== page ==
Progress on reducing GHGs has been limited following the Kyoto Protocol since several countries do not agree on specific countermeasures, although all nations acknowledge that the main solution remains abating emissions of CO2. In this context, the European Commission has set two targets for the European Union in its “Communication 20 20 by 2020”: a reduction of at least 20% in GHGs and the production of 20% of energy from renewables. The targets are intended to limit temperature increase to 2 °C. In parallel, the USA is adopting diverse initiatives such as the Mandatory Reporting of GHGs Rule, to report emissions and collect data for future policy decisions, and The Climate Change Technology Program, to foster novel technologies for the reduction of GHGs. Hopefully, some concrete decisions will be taken at the forthcoming international UNFCCC meeting in Bonn (June 2010) and during the COP-16 in Cancun (December 2010).

Simplified scheme of the carbon cycle. (Institute for the Application of Calculations, National Research Council, Napoli, Italy). Figure 3.9 reproduced from Il Cambiamento Globaled del Clima.

The Role of Green Chemistry
From a scientific point of view, some countermeasures are quite simple to imagine: the use of fossil fuels is the major concern, but technically speaking their complete substitution is not achievable at present. Photovoltaic and wind power are sustainable ways to produce energy, but the energetic yield per used surface of such technologies is too low, being insufficient for most civil and industrial applications. On the other hand, Green Chemistry can provide significant contributions to the abatement of CO2 emissions. Following are just a few of the many ways Green Chemistry can help:

  • creation of new products/processes/catalysts to reduce energy consumption and by-products/waste production
  • development of products/processes/catalysts that don’t use halogens or volatile organic solvents
  • implementation of highly efficient processes
  • use of CO2 as a C1 building block
  • generation of H2, bio-hydrogen, from biomasses
  • valorization of biomasses in bio-refineries
  • syntheses of biodiesel from exhaust oils or from algae, bio-ethanol from lignin/cellulose biomasses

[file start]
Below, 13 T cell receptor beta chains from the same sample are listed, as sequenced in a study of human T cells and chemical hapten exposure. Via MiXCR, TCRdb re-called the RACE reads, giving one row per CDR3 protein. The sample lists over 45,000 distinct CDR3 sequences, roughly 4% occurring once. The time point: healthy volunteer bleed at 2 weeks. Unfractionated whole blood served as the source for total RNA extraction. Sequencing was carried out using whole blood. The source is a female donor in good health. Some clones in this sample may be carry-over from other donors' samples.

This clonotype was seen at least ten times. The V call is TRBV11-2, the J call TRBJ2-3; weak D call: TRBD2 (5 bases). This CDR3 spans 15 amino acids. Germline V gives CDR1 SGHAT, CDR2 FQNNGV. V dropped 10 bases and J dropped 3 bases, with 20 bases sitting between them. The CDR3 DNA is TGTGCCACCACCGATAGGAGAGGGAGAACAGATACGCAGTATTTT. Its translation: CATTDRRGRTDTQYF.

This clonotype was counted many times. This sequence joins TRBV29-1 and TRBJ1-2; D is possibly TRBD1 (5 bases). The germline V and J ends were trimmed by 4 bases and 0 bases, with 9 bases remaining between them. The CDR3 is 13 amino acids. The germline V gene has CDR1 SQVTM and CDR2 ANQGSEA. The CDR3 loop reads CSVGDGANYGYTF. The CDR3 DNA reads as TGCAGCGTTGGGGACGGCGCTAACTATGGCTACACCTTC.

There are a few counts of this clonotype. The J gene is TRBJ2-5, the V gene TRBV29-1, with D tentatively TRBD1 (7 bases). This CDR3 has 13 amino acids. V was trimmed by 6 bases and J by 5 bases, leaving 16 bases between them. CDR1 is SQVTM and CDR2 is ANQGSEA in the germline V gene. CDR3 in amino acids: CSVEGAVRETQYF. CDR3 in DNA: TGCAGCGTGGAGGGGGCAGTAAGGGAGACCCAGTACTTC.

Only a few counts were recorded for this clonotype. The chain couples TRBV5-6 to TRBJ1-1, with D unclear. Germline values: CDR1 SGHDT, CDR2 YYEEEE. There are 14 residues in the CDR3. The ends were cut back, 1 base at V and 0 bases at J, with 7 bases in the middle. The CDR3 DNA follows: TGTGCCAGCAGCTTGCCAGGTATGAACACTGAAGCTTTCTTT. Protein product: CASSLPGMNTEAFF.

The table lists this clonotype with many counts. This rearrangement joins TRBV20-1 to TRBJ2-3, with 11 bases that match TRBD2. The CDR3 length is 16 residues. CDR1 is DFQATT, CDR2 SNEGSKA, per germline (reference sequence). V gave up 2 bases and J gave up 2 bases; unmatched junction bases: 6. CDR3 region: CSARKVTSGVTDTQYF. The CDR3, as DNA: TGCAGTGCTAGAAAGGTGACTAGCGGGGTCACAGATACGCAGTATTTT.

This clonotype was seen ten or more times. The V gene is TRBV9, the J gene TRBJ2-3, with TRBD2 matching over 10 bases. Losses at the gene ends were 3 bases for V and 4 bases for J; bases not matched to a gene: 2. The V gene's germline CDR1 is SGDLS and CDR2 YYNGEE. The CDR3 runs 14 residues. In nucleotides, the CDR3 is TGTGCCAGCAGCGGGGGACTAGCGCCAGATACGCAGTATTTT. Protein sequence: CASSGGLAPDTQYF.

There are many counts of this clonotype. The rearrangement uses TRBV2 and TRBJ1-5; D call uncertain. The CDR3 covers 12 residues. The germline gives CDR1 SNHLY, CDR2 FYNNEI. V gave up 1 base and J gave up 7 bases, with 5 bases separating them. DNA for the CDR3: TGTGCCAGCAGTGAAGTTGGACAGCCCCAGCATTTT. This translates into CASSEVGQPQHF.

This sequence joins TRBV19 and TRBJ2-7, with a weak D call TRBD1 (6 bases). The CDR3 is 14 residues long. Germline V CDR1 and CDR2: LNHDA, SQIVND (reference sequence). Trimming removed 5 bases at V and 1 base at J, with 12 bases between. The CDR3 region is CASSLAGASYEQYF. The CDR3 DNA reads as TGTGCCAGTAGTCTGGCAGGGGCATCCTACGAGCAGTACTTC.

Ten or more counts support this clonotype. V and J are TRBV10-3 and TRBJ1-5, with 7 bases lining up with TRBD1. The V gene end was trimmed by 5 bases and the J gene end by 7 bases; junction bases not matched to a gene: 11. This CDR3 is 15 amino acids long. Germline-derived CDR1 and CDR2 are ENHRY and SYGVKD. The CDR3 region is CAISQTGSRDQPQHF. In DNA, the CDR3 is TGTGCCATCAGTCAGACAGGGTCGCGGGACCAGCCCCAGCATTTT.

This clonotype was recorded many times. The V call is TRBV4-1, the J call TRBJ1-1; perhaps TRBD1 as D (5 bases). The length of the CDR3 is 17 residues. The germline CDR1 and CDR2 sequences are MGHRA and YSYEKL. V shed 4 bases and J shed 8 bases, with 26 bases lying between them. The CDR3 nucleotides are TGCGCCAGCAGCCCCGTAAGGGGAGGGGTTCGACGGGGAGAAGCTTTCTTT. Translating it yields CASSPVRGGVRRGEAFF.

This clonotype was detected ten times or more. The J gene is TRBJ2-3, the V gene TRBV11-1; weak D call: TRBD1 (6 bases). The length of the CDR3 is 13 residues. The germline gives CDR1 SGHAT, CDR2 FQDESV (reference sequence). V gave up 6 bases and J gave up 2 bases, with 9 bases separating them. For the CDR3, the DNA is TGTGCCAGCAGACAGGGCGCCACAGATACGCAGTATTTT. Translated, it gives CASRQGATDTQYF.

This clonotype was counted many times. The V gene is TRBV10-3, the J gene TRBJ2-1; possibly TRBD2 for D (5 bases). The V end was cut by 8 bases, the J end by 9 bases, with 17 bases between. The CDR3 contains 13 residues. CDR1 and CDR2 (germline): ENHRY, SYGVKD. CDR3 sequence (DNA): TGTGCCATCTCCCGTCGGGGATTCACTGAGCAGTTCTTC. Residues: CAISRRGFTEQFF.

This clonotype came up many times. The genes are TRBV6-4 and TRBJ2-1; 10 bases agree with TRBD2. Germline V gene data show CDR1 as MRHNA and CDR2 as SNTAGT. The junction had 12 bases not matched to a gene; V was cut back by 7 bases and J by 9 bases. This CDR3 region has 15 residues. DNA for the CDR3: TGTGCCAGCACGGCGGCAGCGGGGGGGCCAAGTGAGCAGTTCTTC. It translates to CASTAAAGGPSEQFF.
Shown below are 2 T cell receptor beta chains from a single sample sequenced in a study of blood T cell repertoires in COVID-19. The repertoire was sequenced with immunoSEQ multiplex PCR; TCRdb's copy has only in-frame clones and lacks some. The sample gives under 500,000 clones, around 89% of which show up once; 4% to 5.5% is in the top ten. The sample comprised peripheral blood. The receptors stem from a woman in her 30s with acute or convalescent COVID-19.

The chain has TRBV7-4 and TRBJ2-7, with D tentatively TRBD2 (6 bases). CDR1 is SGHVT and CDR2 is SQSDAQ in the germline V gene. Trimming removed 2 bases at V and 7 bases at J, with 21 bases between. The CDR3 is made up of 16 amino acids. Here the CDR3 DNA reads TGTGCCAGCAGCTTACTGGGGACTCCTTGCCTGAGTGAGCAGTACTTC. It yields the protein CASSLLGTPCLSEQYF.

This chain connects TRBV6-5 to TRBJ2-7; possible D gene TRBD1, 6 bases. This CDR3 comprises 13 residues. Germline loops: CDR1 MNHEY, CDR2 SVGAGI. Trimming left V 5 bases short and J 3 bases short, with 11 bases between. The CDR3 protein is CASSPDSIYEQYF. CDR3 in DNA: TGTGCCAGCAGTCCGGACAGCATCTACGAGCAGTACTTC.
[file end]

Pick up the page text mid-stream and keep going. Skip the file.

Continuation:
• creation of polymers from renewables
  • use of novel materials for photovoltaic panels and fuel cells, and the improvement of battery capacity for electric vehicles
  • improvement of catalytic converters for vehicles

Independence from fossil fuels still seems far off: on the one hand, we need more time, on the other hand, action is needed now. Some scientists recently proposed to adopt some extreme geo-engineering measures at a global level in order to actively capture CO2 or to reflect part of the solar radiation. With respect to the last solution, Tom Wigley and Paul Crutzen (Nobel Prize in Chemistry in 1995) have proposed the deliberate periodic introduction of sulphate particles, aerosols, or precursors (dimethyl sulphide, sulphur dioxide, carbonyl sulphide, or hydrogen sulphide) in the atmosphere, in order to form reflecting/diffracting sulphate aerosols. If this were economically viable, Wigley thinks we could have a 20-year period during which the warming should be balanced by the reduced incoming radiation, allowing us more time to find proper long-term solutions.

Clearly, there are many aspects of chemistry that relate to climate change. For this reason, many if not most divisions of IUPAC are involved in the issue. Educational projects, such those discussed in this article, not only help make students better stewards of the planet, but they help develop the next generation of scientists and chemists who will, in all likelihood, still be developing solutions to this global problem.

Pietro R. Tundo <tundop@unive.it> and Fulvio Zecchini <zecchini_inca@unive.it> are both at the Università Ca’ Foscari di Venezia, in Venezia, Italy. Tundo was president of the IUPAC Division on Organic and Biomolecular Chemistry for 2008–2009.